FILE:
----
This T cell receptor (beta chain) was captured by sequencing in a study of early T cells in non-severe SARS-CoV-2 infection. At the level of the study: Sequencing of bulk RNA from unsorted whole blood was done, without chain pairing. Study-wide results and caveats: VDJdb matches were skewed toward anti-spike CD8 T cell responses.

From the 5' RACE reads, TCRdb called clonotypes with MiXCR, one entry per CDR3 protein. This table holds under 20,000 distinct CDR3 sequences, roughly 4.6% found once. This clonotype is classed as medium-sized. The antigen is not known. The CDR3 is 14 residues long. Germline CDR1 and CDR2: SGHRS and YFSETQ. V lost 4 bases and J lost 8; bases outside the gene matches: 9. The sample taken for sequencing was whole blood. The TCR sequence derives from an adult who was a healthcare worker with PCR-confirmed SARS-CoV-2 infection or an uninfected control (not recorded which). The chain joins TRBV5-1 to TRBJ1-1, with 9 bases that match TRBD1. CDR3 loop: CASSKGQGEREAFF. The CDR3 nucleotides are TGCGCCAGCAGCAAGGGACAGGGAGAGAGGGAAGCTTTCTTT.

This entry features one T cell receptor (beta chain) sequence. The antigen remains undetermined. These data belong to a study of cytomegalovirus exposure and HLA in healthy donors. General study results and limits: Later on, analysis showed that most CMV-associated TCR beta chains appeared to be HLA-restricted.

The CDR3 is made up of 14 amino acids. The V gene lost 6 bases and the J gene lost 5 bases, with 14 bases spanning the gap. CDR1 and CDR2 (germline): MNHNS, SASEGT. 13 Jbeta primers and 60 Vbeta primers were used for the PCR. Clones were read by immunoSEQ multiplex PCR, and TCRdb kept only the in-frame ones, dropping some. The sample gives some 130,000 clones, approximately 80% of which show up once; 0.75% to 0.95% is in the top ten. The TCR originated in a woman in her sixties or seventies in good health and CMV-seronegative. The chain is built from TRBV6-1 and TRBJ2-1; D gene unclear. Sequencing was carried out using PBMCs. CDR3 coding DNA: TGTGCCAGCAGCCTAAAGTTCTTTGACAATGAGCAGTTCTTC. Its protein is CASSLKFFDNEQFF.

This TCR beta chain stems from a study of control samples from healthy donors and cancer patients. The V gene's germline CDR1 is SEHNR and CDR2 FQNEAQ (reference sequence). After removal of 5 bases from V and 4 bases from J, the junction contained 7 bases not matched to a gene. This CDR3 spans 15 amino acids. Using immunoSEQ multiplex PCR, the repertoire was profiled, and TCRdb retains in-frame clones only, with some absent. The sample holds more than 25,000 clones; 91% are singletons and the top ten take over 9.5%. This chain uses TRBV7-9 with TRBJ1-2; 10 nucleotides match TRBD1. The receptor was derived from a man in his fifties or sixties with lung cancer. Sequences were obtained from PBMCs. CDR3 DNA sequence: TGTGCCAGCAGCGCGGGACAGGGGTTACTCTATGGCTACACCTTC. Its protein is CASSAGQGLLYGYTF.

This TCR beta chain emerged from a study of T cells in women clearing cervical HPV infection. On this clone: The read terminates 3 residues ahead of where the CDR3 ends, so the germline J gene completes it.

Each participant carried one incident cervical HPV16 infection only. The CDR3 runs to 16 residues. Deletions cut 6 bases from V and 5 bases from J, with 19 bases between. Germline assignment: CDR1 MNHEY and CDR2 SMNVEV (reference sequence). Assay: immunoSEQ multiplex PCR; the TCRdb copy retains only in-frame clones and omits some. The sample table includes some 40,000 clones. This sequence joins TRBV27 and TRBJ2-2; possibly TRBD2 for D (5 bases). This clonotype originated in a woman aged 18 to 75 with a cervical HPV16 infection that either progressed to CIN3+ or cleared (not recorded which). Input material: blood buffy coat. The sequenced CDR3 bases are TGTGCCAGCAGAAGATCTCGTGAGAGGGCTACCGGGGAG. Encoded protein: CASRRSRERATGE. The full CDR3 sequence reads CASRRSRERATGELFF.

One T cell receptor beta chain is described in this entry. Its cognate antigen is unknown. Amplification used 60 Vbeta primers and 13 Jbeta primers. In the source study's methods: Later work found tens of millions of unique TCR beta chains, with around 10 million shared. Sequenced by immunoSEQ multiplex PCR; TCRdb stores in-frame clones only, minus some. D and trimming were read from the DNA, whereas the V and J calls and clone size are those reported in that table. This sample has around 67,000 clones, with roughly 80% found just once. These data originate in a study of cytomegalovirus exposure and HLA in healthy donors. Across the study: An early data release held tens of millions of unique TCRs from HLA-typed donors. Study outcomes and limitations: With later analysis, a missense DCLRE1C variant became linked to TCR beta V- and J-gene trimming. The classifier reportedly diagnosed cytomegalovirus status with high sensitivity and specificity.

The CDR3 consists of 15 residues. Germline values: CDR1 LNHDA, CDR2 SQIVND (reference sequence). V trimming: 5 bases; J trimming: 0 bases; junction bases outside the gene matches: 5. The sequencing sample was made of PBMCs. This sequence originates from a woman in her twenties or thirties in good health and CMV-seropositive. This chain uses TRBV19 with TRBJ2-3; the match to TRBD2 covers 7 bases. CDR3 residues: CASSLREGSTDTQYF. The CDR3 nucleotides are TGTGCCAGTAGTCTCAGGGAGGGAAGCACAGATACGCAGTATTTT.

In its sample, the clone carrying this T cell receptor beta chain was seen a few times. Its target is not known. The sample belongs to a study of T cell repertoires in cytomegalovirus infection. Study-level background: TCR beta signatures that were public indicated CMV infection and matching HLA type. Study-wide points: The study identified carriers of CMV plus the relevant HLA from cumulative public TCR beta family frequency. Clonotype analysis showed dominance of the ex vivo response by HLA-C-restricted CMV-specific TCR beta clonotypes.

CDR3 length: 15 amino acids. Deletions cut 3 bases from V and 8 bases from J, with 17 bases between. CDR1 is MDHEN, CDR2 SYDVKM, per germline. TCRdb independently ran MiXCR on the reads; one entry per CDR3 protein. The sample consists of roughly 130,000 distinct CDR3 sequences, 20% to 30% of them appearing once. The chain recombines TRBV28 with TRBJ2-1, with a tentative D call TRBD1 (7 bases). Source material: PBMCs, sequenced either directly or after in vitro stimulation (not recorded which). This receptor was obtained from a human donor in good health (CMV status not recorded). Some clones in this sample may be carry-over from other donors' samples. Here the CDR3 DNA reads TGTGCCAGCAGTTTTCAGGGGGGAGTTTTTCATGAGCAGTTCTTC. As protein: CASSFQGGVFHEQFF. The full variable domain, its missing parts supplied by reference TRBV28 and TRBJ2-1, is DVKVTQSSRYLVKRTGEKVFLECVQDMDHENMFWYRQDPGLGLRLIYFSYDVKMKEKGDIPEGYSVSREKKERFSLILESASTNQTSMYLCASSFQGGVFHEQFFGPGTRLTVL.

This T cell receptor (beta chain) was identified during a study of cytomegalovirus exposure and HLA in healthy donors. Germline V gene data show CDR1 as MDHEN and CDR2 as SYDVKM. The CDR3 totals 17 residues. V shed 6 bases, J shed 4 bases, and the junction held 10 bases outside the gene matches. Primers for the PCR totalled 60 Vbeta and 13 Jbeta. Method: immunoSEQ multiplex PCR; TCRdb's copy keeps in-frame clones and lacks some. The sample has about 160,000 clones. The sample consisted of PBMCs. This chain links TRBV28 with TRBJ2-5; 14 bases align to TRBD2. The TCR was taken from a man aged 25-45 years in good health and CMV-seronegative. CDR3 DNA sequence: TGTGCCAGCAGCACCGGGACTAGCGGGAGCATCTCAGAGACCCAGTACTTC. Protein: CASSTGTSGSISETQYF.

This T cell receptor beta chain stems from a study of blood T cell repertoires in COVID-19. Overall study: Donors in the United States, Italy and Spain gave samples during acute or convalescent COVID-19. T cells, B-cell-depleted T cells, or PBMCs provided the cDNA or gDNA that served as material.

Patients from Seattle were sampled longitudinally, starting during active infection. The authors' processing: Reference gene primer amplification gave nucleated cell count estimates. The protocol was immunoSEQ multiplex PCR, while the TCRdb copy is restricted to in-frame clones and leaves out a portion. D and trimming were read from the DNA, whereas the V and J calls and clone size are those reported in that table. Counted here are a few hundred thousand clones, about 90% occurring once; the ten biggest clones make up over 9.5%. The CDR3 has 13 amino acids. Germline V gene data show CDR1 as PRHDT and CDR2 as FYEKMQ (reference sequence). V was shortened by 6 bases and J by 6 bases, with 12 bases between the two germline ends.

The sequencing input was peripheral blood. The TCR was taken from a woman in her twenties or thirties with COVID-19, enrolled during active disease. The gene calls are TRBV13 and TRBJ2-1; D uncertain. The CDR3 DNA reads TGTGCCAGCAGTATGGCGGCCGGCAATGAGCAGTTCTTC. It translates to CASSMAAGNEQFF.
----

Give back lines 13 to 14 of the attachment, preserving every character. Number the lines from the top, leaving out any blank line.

This T cell receptor beta chain stems from a study of blood T cell repertoires in COVID-19. Overall study: Donors in the United States, Italy and Spain gave samples during acute or convalescent COVID-19. T cells, B-cell-depleted T cells, or PBMCs provided the cDNA or gDNA that served as material.

Patients from Seattle were sampled longitudinally, starting during active infection. The authors' processing: Reference gene primer amplification gave nucleated cell count estimates. The protocol was immunoSEQ multiplex PCR, while the TCRdb copy is restricted to in-frame clones and leaves out a portion. D and trimming were read from the DNA, whereas the V and J calls and clone size are those reported in that table. Counted here are a few hundred thousand clones, about 90% occurring once; the ten biggest clones make up over 9.5%. The CDR3 has 13 amino acids. Germline V gene data show CDR1 as PRHDT and CDR2 as FYEKMQ (reference sequence). V was shortened by 6 bases and J by 6 bases, with 12 bases between the two germline ends.